1. We have statistical evidence from large numbers of SIMILAR people with similar tumors. Economic events tend to be highly dissimilar in terms of context (Great Depression? 1988 Savings and Loans Crisis? 1997 Asian Financial Crisis? 2008 Global Financial Crisis?), and only to be similar in terms of before-and-after on some narrow set of parameters. This makes prediction and counter-factual history for economic stuff really hard.
2. We also understand some of the mechanisms of how tumors work and affect physiology. These are founded upon a large body of knowledge of causation and empirics in medicine, chemistry, and biology. Economics lack a comparably reliable and large body of knowledge because of 1.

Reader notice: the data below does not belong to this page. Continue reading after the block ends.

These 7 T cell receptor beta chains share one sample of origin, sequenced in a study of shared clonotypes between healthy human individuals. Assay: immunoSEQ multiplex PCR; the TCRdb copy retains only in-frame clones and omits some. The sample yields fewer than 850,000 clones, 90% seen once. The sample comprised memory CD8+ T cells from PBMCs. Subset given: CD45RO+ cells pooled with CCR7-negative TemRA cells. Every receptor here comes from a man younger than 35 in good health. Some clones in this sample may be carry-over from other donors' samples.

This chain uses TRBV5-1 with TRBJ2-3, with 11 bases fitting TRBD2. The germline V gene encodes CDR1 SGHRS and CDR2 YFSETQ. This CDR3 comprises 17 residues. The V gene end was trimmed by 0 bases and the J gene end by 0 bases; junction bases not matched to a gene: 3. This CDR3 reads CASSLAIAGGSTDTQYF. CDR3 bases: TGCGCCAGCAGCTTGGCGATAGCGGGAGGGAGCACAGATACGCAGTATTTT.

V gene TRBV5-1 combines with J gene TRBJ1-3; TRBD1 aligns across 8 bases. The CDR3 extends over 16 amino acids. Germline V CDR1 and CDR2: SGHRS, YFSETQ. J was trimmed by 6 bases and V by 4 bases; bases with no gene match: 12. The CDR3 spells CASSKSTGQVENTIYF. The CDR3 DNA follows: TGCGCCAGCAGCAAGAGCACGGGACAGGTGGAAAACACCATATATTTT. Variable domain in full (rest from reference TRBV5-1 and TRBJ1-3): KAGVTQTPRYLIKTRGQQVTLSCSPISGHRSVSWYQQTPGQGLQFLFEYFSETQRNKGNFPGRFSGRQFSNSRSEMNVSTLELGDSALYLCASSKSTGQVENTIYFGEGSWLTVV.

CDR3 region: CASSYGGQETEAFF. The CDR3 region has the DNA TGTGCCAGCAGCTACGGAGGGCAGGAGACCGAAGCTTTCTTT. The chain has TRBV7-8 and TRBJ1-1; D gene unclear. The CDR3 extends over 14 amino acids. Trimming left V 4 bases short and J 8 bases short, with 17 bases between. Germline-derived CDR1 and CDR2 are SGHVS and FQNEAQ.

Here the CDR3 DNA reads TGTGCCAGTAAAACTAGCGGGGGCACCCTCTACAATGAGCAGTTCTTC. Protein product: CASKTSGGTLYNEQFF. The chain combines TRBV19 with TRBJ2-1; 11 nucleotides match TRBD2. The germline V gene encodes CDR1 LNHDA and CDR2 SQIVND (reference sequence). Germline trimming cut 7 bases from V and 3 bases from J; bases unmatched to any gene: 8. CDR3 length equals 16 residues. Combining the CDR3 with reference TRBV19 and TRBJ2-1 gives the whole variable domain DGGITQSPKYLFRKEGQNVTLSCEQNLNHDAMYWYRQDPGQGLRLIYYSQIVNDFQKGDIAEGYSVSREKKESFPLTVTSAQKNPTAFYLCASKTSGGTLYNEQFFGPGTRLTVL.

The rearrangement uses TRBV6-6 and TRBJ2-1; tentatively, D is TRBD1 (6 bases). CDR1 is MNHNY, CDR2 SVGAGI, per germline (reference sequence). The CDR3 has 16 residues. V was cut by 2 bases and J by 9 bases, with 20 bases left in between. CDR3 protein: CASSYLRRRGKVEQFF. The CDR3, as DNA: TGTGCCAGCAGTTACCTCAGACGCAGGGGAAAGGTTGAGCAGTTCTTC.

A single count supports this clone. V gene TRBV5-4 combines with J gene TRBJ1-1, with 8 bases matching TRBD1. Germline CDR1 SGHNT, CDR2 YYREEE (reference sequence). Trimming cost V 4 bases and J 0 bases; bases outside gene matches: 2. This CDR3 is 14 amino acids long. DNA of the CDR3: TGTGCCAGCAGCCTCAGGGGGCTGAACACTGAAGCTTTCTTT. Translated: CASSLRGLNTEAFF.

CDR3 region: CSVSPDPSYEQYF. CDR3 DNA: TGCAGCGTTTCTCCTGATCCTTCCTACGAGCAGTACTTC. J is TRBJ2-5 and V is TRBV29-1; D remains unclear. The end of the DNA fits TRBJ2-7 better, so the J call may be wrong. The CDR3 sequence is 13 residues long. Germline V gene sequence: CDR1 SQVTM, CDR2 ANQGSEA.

Exactly my point. We really have no idea what would have happened had the fed not intervened and allowed a normal bankruptcy to occur.
I'm not saying economists are lazy and stupid, I'm just saying they lack data, and that tatsuke's counterfactual (GDII) is not a very good one.
This is the fallacy: You really have no idea. That's not an insult. People who do this for a living, like, say, FRB economists, do know the consequences of letting bank runs occur and not providing liquidity during a crisis. It's well studied.
I'm not sure this is true, either. Financial crises are surprisingly similar .
>"These are founded upon a large body of knowledge of causation and empirics in medicine, chemistry, and biology"
And what about new discoveries? What do they do then?
Some things are easy. Some things are new, you have little data, and have to make a best guess. Same as economics.